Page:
Film Forward

There’s Still Not Enough Women In Behind-The-Camera Jobs In Hollywood — But There's Hope

The solution isn't that difficult.

The ways we watch TV and movies have evolved, and it's time for the talent in front of and behind the camera to do the same. Film Forward speaks on the initiatives to diversify the film industry and the stories it tells. New articles premiere every second Thursday of — and throughout — the month.

Patty Jenkins. Dee Rees. Greta Gerwig. You've probably heard a lot about these three female directors — and their big 2017 works: Wonder Woman, Mudbound, and Lady Bird, respectively — but therein lies the problem. They're probably the only three women in behind-the-camera roles from the past year that you can name. 


This is one of the systemic problems the #TimesUp movement is attempting to address.

According to the annual "Celluloid Ceiling" report from the Center for the Study of Women in Television and Film at San Diego State University, the number of women in important behind-the-scenes roles in Hollywood improved ever so slightly over 2016 — by just one percentage point from 17 percent to 18 percent — in terms of the 250 highest-grossing movies. (On a smaller scale, it looked at the top 100 and on a larger scale the top 500.)

Saoirse Ronan and Greta Gerwig on the set of Lady Bird. Courtesy: A24

Worse yet? The same rings true if you compare 2017 to 1998 — the first year the study was conducted. This means the numbers virtually haven't budged in about two decades.

For those top 250 films, the data breaks down as such for women in these jobs, in descending order: 25 percent of producers, 19 percent of executive producers, 16 percent of editors, 11 percent of directors, 11 percent of writers, and a only 4 percent of cinematographers.

Dee Rees and Mary J. Blige on the set of Mudbound. Courtesy: Netflix

Martha M. Lauzen, a researcher who conducted the study, says this underrepresentation of women in these key behind-the-scenes roles is linked to the recent wave of #MeToo tales emerging from Hollywood. This, according to Lauzen, illustrates the uneven power dynamics at play in the movie industry — as well as pretty much every other industry out there, too.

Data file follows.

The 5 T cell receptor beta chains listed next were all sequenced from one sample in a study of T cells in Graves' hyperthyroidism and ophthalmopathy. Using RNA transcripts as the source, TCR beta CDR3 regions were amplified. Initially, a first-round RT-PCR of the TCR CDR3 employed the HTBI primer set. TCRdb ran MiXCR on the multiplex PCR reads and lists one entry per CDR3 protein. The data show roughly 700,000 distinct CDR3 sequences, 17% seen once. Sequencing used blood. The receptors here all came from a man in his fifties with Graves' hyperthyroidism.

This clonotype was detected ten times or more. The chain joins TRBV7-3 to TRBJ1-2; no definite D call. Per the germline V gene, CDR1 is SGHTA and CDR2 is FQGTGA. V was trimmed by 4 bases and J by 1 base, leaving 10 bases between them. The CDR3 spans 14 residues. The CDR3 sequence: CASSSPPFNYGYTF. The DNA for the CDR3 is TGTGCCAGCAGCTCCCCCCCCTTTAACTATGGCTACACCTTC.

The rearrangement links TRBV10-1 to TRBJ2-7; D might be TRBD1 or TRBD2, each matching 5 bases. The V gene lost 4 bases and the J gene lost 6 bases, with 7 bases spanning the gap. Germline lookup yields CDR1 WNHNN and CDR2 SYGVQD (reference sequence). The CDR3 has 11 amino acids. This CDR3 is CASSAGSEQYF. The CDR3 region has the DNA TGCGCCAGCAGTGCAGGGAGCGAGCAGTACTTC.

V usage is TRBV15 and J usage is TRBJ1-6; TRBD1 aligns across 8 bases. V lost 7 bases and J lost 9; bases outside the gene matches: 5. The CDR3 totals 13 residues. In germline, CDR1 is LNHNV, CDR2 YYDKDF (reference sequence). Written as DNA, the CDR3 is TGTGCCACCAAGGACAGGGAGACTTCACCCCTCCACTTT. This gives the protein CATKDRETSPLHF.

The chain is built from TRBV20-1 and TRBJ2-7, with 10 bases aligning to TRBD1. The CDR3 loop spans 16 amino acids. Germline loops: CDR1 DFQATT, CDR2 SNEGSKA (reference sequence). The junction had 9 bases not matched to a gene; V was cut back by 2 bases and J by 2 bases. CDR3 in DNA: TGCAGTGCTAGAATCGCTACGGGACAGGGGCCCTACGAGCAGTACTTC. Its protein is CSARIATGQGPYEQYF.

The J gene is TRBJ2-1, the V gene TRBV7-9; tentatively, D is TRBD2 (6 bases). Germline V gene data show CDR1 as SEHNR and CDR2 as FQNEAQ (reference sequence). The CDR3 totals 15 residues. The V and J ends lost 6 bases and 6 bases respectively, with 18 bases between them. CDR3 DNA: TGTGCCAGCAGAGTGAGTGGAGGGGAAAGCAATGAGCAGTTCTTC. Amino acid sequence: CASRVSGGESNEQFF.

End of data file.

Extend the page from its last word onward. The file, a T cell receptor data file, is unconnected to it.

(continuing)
"The film industry has utterly failed to address the continuing under-employment of women behind the scenes," Lauzen said in a statement, via HuffPost. "This negligence has produced a toxic culture that supported the recent sexual harassment scandals and truncates so many women's careers."

Gal Gadot, Patty Jenkins, and Chris Pine on the set of Wonder Woman. Courtesy: Warner Bros.

The fix here, Lauzen points out, is quite easy: hire more female directors. The data backs it up, too, as movies with at least one female director tended to have more women in higher-up positions behind the camera, leading to a more diverse — in terms of gender, at least — set. Films with men solely in the director's chair? The opposite, of course.

Doing this could lead to more women being honored during awards season across all categories, not just for directing. For example: Rachel Morrison, the cinematographer for Mudbound (directed by Rees), was just nominated by the American Society of Cinematographers — the first female to have that distinction. Should she also snag an Oscar nomination, that would make her the first woman in the Academy in the Best Cinematography category — yes, we mean ever.

These numbers may seem bleak but, as Oprah Winfrey said in that powerful speech at the Golden Globes, there is a "new day on the horizon." With the work that Time's Up is doing and the dialogue #MeToo has given way to, change is hopefully right around the corner.


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